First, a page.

The Federal Reserve raised the target range for its benchmark interest rate at its March meeting, boosting the range by a quarter percentage point to 0.75% to 1.0%. The increase in the federal funds rate—the rate banks charge each other for overnight loans—was widely expected by the markets thanks to clear hints from Fed officials in the run-up to the meeting.
The Fed’s updated projections for the pace of hikes this year and next were unchanged. The decision to raise the target rate range drew just one dissenting vote: Minneapolis Fed President Neel Kashkari would have preferred to hold the target range steady.
The statement issued by the Federal Open Market Committee (FOMC), the Fed’s monetary policymaking arm, indicated a more upbeat outlook for the economy, consistent with statements from various Fed officials over the past few weeks. The statement reiterated that the “labor market has continued to strengthen” and that “economic activity has continued to expand at a moderate pace.”
The statement acknowledged that inflation has increased in recent quarters and was moving close to the Fed’s 2% objective, but it pointed out that core inflation measures—those that exclude volatile food and energy prices—continued to run below 2%. The statement also said inflation will likely “stabilize” around 2%, meaning the recent rise of some inflation measures above the 2% objective may be temporary.
The Fed’s Summary of Economic Projections suggested policymakers continue to project a total of three rate hikes in 2017—unchanged from the previous projections—with a target range of 1.25% to 1.5% by year end. That would mean two more quarter-percentage-point hikes this year.
Although the median target-range projection was unchanged, the number of Fed officials projecting a 2017 year-end range of 1.25% to 1.5% rose to 14, up from eleven Fed officials at the December meeting. The only median projection that changed was for year-end 2019, which moved up to a target rate of 3.0% from 2.88%, a very modest shift.
There were only minor changes to the economic projections. The core personal consumption expenditures (PCE) inflation projection for 2017 rose slightly to 1.9%, but was unchanged for the following years. Projections for the unemployment rate were relatively unchanged—the actual rate has hovered in the 4.6% to 4.8% for the past five months—but the “longer-run” projection dropped by 0.1% to 4.7%. Median projections for gross domestic product (GDP) changed only modestly, with the 2018 projection rising slightly to 2.1% from 2.0%.
Treasury yields dropped sharply immediately following the meeting, likely because the projected pace of hikes this year and next was unchanged. But keep in mind that Treasury yields had already risen significantly over the past few weeks in anticipation of the hike. Two-year Treasury yields had risen to their highest level since 2009, while five-year Treasuries were at their highest level since 2011. Even with the post-meeting decline, short- and intermediate-term Treasury yields remain at their highest levels in years.
The statement didn’t include any updates to the Fed’s plan to reduce the size of its balance sheet, keeping in place language that the central bank will continue to reinvest maturing securities. At the press conference after the Fed meeting, Fed Chair Janet Yellen didn’t provide any updates on the central bank’s plans for normalizing its balance sheet. The size of the Fed’s holdings of Treasuries and mortgage-backed securities can have a direct impact on yields of long-term bonds.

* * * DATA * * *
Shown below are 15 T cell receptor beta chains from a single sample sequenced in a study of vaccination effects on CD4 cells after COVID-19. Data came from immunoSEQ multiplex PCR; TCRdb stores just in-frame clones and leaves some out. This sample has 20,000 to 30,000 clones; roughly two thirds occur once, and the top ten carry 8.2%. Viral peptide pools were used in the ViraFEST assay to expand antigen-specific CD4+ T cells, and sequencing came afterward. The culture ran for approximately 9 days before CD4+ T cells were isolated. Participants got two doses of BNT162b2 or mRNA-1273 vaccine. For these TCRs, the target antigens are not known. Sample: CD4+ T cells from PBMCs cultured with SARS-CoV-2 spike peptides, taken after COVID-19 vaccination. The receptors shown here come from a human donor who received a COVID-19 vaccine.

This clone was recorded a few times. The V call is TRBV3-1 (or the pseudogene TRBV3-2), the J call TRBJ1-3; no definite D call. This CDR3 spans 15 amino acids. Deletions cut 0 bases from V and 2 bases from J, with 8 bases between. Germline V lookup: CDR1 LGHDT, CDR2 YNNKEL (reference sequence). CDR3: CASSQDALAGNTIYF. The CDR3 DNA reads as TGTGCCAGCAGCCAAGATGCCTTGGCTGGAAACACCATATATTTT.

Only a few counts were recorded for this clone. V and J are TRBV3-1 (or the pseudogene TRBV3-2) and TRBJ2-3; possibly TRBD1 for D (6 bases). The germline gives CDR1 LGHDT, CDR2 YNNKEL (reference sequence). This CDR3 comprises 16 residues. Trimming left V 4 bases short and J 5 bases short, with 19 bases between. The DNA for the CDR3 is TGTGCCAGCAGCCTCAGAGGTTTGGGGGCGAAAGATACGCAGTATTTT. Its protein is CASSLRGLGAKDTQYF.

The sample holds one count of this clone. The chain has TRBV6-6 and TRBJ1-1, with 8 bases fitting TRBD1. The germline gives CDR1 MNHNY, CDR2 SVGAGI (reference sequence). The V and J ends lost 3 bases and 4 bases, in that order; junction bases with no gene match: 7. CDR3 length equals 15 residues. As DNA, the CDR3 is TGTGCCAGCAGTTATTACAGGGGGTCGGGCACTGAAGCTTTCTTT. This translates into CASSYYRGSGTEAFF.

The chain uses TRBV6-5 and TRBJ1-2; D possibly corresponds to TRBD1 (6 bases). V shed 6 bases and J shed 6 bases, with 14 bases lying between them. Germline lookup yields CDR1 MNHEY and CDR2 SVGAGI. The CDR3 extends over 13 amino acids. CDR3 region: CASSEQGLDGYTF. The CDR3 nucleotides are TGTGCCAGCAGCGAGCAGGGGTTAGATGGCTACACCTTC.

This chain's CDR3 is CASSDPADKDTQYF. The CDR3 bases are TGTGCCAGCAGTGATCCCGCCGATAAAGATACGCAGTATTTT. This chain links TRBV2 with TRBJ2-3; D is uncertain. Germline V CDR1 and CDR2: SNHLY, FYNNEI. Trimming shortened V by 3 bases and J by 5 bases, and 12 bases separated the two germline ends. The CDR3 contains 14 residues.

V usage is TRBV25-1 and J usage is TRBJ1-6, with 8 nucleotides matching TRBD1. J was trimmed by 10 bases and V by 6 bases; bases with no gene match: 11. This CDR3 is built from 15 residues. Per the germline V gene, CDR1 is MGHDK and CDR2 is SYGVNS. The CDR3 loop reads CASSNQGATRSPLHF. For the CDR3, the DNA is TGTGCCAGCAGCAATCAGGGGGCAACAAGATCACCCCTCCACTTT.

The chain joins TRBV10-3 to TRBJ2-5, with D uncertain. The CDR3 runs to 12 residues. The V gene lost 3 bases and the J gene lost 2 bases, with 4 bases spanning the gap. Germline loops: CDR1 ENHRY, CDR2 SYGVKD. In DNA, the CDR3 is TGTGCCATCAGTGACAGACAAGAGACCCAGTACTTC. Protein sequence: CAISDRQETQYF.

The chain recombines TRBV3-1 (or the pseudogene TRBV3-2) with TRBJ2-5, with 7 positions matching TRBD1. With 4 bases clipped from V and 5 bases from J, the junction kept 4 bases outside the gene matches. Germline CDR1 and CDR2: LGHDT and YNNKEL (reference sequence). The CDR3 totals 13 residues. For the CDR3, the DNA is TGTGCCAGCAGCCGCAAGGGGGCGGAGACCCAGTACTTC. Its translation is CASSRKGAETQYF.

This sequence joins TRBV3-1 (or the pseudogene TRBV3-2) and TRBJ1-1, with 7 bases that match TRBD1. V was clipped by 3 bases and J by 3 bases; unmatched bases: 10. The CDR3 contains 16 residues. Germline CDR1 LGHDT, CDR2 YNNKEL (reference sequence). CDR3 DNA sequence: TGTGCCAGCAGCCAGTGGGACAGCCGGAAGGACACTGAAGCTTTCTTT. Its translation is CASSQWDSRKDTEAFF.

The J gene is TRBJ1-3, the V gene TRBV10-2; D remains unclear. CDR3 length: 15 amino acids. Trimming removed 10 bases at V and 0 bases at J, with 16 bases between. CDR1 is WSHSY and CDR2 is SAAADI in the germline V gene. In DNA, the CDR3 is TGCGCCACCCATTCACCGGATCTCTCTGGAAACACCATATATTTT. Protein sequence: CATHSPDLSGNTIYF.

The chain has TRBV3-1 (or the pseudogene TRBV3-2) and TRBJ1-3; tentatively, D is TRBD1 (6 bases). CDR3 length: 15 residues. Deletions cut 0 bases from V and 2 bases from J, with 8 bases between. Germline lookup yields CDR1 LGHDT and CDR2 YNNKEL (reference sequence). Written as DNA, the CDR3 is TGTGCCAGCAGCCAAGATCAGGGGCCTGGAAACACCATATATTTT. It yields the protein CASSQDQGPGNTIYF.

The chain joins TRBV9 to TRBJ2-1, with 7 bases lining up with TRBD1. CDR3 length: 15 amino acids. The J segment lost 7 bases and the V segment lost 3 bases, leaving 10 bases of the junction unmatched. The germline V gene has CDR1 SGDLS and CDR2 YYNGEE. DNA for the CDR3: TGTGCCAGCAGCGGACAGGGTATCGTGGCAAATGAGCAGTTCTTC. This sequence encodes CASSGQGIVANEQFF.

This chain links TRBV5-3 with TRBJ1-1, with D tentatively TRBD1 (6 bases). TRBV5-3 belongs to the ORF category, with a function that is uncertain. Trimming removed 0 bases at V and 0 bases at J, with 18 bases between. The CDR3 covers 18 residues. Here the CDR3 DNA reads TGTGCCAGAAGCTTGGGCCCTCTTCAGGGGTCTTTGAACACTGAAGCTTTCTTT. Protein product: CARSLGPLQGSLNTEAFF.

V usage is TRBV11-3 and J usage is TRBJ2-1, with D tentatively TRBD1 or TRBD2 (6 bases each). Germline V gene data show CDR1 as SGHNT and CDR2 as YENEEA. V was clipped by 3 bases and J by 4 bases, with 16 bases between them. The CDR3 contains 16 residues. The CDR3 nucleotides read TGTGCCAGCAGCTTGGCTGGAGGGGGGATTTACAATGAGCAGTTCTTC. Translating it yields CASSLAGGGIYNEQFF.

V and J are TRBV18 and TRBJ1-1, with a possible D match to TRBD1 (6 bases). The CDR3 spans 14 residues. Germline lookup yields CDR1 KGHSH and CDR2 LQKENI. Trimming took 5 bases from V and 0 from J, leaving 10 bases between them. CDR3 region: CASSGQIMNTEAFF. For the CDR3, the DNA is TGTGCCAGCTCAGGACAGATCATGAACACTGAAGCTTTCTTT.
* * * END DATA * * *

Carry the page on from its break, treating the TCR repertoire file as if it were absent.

What investors can do now
The Fed has clearly communicated that the pace of rate hikes will continue to be gradual—but the pace in 2017 is likely to be faster than over the past two years, when the Fed hiked rates just once in 2015 and 2016.
We don’t think the prospect of rising short-term rates should send bond investors to the exits, however. Remember: The Fed’s influence is greatest on rates at the short end of the yield curve—as you go out further in maturity, the Fed’s influence wanes. That’s why bond yields don’t all rise in lockstep following a Fed rate hike. Longer-term bond yields are affected most strongly by expectations for growth and inflation, along with global supply/demand dynamics. Over time, rising inflation expectations tend to push long-term prices down and yields higher—until rate hikes begin to slow economic growth and reduce inflation expectations.
And even in a rising-rate environment, fixed income investments can provide important benefits, including income, diversification from stocks, lower volatility and the predictability of an income stream. Over the long run, bond holdings can allow you to take risk in other parts of your portfolio, by holding up when stock prices fall. Higher rates can also lead to opportunities for investors looking for higher yields.
Rather than abandoning fixed income holdings, we think investors should consider adjusting their allocations based on their investment objectives. For instance, you may want to shorten the average duration of your bond holdings, because shorter-term bonds tend to be less sensitive to higher interest rates than those with longer maturities. We suggest keeping the average duration of your fixed income portfolio in the short- to intermediate-term range—for instance, three years to five years. And if you’re thinking of retreating to the sidelines until the current rate-hike cycle is over, keep in mind that in past cycles, bonds yields tended to peak (and prices reach their lowest point) before the Fed was finished hiking rates—just another reminder that it’s difficult to time the market.